Guillaumont, Antoine (1915–2000)
Syriac scholar, specialist of Eastern Christian asceticism and monasticism. Antoine Guillaumont studied classics in Montpellier. Between periods of mobilization in the army, he obtained his agrégation de lettres classiques in 1943. He taught for two years in the Lycée of Monaco and subsequently was admitted to the Centre National de la Recherche Scientifique. He also took up a tenured teaching position at the École Pratique des Hautes Études, first in Hebrew and Aramaic, later in Eastern Christianity. In 1977, he was elected a professor in the prestigious Collège de France (1977–86), with a chair dedicated to ‘Christianity and Gnoses in the Pre-Islamic East’. In 1983, he became a member of the French Académie des Inscriptions et Belles-Lettres. With his main focus on asceticism, he first turned to Coptic documents and particularly to the Sahidic fragments of the Coptic version of the ‘Asceticon’ of Abba Isaiah (Isaiah of Scetis), which he published in 1956. His entire life was dedicated to a better understanding of asceticism, monasticism, and withdrawal from the world. As part of the broader cultural environment from which the ascetic movement emerged, he studied biblical texts from the Hellenistic period, which led to his collaboration on several books (Maccabees, Proverbs, Qohelet, the additions to Esther, Tobit, Judith, Wisdom of Solomon) for the French translation of the Bible edited by E. Dhorme (1956–59). He also collaborated on Psalms for the Traduction œcuménique de la Bible (1975). He studied various gnostic texts and contributed to the first edition and translation of the ‘Gospel of Thomas’ (1959). Most of his studies, conferences, courses, and publications were dedicated to notions of asceticism, withdrawal, solitary life, spiritual fight, and acedia(‘listlessness’), which he studied in ascetic literature, including the ‘History of the Monks of Egypt’, the ‘Sayings of the Desert Fathers’ (Apophthegmata), the ‘Lausiac History’, and the Syriac ‘Book of Steps’, as well as in archeological remains in Northern Syria and Egypt. Of particular significance are his editions of the works of Evagrius of Pontus, based on the Greek and Eastern, especially Syriac sources. He published the ‘Kephalaia Gnostica’ (1958) as well as the following together with his wife Claire: the ‘Practical Treatise’ (1971), the ‘Gnosticon’ (1989), and (in collaboration with P. Géhin) ‘On the Thoughts’ (SC 438; 1998). He also published an important monograph on the ‘Kephalaia Gnostica’ (1962), in which he traced the far-reaching influence of Origenism and Evagrianism in Syr. Christianity, including such authors as Babai the Great in the E.-Syr. and Sṭephanos bar Ṣudayli in the W.-Syr. tradition. His last and posthumous book, Un philosophe au désert, Évagre le Pontique (2004) is the culmination of his work on this important philosopher. For Guillaumont the literary study of these texts could not be disconnected from the places where ascetics lived. Using the texts and gleaning information from them, he was able to identify the site of Kellia, a center of eremitic life situated between Scetis and Nitria, where Evagrius lived during 14 years. Guillaumont directed archeological campaigns in Kellia from 1965 to 1969. In addition to the publication of the archeological reports, this archeological experience also formed the background for his volumes Aux origines du monachisme chrétien (1979) and Études sur la spiritualité de l’Orient Chrétien (1996), in which a number of his papers are brought together. A Festschrift was presented to him in 1988.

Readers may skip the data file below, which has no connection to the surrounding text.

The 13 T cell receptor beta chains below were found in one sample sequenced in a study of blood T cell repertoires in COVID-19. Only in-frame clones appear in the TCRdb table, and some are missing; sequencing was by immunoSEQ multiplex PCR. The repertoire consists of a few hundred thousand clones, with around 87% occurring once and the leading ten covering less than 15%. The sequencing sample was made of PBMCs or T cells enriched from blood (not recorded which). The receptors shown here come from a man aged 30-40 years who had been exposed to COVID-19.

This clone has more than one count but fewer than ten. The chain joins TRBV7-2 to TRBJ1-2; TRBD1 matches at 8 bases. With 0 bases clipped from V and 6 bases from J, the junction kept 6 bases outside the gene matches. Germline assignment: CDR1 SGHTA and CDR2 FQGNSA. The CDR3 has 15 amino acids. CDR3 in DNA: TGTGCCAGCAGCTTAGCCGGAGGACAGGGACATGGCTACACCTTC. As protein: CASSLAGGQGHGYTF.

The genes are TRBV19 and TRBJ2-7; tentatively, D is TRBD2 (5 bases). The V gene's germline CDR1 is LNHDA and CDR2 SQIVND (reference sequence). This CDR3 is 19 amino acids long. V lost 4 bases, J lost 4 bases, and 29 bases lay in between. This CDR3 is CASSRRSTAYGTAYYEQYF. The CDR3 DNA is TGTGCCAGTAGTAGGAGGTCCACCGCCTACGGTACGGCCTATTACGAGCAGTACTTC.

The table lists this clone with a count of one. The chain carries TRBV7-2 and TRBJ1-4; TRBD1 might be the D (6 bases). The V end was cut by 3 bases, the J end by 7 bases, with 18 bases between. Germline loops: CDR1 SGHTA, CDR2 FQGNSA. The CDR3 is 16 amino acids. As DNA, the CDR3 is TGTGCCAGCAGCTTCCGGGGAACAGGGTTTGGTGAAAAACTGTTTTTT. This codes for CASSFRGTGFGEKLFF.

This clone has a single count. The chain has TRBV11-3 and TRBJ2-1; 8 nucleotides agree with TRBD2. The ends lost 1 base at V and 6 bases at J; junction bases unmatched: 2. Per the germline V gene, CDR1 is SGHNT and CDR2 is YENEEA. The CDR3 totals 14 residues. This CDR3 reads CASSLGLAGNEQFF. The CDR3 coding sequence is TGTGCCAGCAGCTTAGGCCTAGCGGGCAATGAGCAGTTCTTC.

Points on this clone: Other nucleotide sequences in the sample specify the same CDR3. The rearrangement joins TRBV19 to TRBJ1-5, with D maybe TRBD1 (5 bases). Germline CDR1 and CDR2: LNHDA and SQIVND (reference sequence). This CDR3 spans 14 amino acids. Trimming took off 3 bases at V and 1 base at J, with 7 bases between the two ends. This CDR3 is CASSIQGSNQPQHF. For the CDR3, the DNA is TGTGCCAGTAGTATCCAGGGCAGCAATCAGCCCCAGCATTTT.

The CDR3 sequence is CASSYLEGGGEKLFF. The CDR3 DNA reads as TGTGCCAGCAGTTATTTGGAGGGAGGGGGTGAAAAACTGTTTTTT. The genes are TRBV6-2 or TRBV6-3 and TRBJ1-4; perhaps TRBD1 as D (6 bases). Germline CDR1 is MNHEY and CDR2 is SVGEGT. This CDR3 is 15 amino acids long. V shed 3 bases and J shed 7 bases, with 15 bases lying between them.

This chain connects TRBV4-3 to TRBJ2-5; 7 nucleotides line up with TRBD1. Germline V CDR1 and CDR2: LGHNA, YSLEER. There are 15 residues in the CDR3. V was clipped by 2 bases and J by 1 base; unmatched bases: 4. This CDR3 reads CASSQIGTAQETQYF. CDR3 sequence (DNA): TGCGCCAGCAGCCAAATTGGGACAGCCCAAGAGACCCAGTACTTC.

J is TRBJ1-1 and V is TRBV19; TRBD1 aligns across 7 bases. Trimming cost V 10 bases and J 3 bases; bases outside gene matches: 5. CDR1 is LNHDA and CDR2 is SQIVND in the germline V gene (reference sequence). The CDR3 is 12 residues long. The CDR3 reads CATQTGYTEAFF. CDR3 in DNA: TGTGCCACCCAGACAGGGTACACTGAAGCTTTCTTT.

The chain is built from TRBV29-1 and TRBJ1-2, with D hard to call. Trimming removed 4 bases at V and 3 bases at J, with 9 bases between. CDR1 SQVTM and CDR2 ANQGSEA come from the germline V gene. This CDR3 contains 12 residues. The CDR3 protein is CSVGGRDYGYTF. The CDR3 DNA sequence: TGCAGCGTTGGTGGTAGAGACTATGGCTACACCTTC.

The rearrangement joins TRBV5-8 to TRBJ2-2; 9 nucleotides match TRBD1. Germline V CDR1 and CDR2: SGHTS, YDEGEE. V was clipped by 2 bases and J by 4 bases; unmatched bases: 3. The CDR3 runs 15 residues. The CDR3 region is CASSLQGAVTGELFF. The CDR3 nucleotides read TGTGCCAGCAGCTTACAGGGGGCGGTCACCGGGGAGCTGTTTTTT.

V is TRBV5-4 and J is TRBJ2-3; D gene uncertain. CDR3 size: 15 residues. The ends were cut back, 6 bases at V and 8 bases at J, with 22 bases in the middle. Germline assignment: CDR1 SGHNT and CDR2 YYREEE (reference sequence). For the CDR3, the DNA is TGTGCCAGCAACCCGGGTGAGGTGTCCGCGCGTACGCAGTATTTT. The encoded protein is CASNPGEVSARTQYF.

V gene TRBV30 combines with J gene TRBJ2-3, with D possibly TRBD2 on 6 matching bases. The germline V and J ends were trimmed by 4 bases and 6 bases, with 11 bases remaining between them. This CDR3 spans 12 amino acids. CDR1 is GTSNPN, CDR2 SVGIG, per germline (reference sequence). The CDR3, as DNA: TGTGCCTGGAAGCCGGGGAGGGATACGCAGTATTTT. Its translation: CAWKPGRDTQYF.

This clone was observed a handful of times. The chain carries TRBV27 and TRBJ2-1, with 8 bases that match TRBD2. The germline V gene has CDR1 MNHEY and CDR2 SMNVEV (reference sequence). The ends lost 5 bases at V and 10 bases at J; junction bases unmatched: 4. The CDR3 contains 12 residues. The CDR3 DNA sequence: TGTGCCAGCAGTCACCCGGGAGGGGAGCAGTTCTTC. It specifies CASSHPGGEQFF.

- Les six Centuries des “Kephalaia Gnostica” d’Évagre le Pontique. Édition critique de la version syriaque commune et édition d’une nouvelle version syriaque intégrale, avec une double traduction française (PO 28.1; 1958).
- Les ‘Képhalaia Gnostica’ d’Évagre le Pontique et l’histoire de l’origénisme chez les Grecs et chez les Syriens (1962).
- ‘Situation et signification du “Liber Graduum” dans la spiritualité syriaque’, in SymSyr I, 311–25.
- Aux origines du monachisme chrétien. Pour une phénoménologie du monachisme (1979).
- (with C. Guillaumont), Évagre le Pontique. Traité pratique ou le moine (2 vols.; SC 170–1; 1971).
- Évagre le Pontique. Le Gnostique ou À celui qui est devenu digne de la science. Édition critique des fragments grecs. Traduction intégrale établie au moyen des versions syriaques et arménienne (SC 356; 1989).
- Un philosophe au désert, Évagre le Pontique (Textes et Traditions 8; 2004).
- Mélanges Antoine Guillaumont. Contributions à l’étude des christianismes orientaux. Avec une bibliographie du dédicataire (1988). (bibliography by R.‑G. Coquin)
- Ph. Gignoux, ‘Antoine Guillaumont (1915–2000)’, JA 288 (2000), 255–60.
- M. Tardieu, ‘Antoine Guillaumont (1915–2000)’, online at http://www.college-de-france.fr/media/professeurs-disparus/UPL54914_homguill2.pdf
Select publications by Guillaumont
How to Cite This Entry
Footnote Style Citation with Date:
Françoise Briquel-Chatonnet , “Guillaumont, Antoine,” in Guillaumont, Antoine, edited by Sebastian P. Brock, Aaron M. Butts, George A. Kiraz and Lucas Van Rompay (Gorgias Press, 2011; online ed. Beth Mardutho, 2018), https://gedsh.bethmardutho.org/Guillaumont-Antoine.
Bibliography Entry Citation:
Briquel-Chatonnet, Françoise. “Guillaumont, Antoine.” In Guillaumont, Antoine. Edited by Sebastian P. Brock, Aaron M. Butts, George A. Kiraz and Lucas Van Rompay. Digital edition prepared by David Michelson, Ute Possekel, and Daniel L. Schwartz. Gorgias Press, 2011; online ed. Beth Mardutho, 2018. https://gedsh.bethmardutho.org/Guillaumont-Antoine.
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